Two high school students, one from Indiana and the other from Oklahoma, took top honors in this year’s National Ag Day video and written essay contests.
With her video that begins, “Agriculture, the heart of our daily lives,” 15-year-old sophomore Zoey McCormick of Carlisle, IN, explains the importance of agriculture in virtually ever facet of our existence. And putting pen to paper, 16-year-old junior Rio Bonham of Tishomingo, OK, says, “How Will Agriculture Feed the World?: It Starts Today.”
Both young people crafted their presentations around the contest theme, How Will Agriculture Feed the World, and both have been awarded $1,000 for their efforts. One of the contest’s sponsors this year was CHS Inc., National Association of Farm Broadcasting and Farm Progress, and the essays were lauded during National Ag Day, a multi-day event that took place this week in Washington, D.C. The contest is also sponsored by the National Association of Farm Broadcasting and Farm Progress.
A release from the Ag Council of America said, “The theme presented an opportunity for students to address how the agriculture industry is working to provide for a growing population. Entrants chose to either write an essay or create a video focusing on how today’s growers are overcoming challenges to provide a safe, stable food supply for the ever-changing future.”
Annette Degnan, marketing communications director for CHS Inc., said, “CHS enthusiastically supports rural youth and is proud to showcase their ideas and initiative. The essay and video contests provide the perfect platform for their visions and dreams to be shared with a broader audience.”
Rio traveled to Washington, D.C., for recognition at the National Press Club on March 20, and during the event he was given the opportunity to read his essay as well and join with industry representatives and media
Both entries can be viewed online at https://www.agday.org/2018-contest-winners. Please make sure to check this out – these young folks are the hope of our industry!
Founded in 1973, National Ag Day encourages every American to understand how food and fiber products are produced and to appreciate the role agriculture plays in providing safe, abundant and affordable products.
As 2018’s National Ag Day unfolded, the ACA said, “The goal of the ACA is to provide a spotlight on agriculture and the food and fiber industry. The ACA not only helps consumers understand how food and fiber products are produced, but also brings people together to celebrate accomplishments in providing safe, abundant and affordable products.”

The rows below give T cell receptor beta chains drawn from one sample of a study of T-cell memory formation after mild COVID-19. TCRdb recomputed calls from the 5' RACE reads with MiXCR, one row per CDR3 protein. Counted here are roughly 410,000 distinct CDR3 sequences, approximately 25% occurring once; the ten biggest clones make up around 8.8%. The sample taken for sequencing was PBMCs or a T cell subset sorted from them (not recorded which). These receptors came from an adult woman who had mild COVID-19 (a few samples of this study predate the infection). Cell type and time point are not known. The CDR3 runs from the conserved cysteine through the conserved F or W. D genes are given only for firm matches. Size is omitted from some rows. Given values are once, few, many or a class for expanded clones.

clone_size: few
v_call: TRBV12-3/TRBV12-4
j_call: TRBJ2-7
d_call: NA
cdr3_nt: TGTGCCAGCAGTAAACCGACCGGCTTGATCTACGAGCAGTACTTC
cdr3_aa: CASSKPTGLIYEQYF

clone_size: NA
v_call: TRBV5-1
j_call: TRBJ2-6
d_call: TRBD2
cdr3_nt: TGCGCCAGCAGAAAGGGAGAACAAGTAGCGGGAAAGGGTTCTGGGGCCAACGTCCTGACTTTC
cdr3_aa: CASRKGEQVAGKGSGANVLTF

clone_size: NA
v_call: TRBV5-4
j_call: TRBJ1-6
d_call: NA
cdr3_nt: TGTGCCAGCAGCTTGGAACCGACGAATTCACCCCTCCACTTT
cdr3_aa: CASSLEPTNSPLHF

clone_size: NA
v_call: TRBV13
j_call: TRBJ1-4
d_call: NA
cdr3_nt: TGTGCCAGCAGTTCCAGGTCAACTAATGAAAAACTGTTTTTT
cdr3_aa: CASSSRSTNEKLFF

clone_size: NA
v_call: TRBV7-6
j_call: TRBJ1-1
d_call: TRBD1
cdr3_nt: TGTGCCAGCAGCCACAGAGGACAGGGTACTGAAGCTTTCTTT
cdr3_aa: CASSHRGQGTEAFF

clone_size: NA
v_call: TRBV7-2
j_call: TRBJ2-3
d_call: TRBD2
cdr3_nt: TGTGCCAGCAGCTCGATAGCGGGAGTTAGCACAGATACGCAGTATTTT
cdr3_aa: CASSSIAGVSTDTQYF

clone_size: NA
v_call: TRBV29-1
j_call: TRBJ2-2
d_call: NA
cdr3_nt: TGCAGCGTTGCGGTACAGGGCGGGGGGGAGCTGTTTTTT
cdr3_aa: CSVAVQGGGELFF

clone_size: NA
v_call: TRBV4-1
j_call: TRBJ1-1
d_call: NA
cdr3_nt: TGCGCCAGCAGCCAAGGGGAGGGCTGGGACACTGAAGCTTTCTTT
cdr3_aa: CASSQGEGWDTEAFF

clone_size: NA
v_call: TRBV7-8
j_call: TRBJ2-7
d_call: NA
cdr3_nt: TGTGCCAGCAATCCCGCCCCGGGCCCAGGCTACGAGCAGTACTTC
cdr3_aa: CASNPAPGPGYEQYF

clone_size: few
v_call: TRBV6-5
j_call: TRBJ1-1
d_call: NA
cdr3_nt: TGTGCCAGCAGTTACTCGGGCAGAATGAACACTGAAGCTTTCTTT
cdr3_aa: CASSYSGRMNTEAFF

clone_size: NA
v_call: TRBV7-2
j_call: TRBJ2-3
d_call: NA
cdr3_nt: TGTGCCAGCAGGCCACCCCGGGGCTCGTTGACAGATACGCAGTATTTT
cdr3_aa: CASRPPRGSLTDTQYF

The nonprofit organization is comprised “of leaders in the agricultural, food and fiber community, dedicating its efforts to increasing the public’s awareness of agriculture’s role in modern society.”
Both young essayists see the importance in connecting consumers with the source of their food and material goods. Rio Bonham warns, “… the reality remains that agriculture lies outside many of the young minds that will make up the future of this nation. Even in a small town in Oklahoma, agriculture remains obscure to young adults. In a place where the wealthiest person in the county owns the most farmland, one would assume that agriculture is an integral part of the community. However, there is a substantial disconnect between the current high school generation and the generation that produces the world’s food. This disconnect could prove to place a strain on the world’s food supply in the coming years. With the average age of a farmer rising to 58 years old, according to the most recent Census of Agriculture, it is clear young people do not think of food production as a career choice. This generational gap roots itself in a lack of understanding of agriculture and the vast array of jobs agriculture has to offer.”
He adds, “It is our responsibility as agriculturists to educate future generations about agriculture in a way that will ignite a passion to carry on the legacy that is American agriculture. The minds of next generation must look forward to the agriculture booth at their next career fair. That is the only way agriculture will be able to feed the world and it must start today.”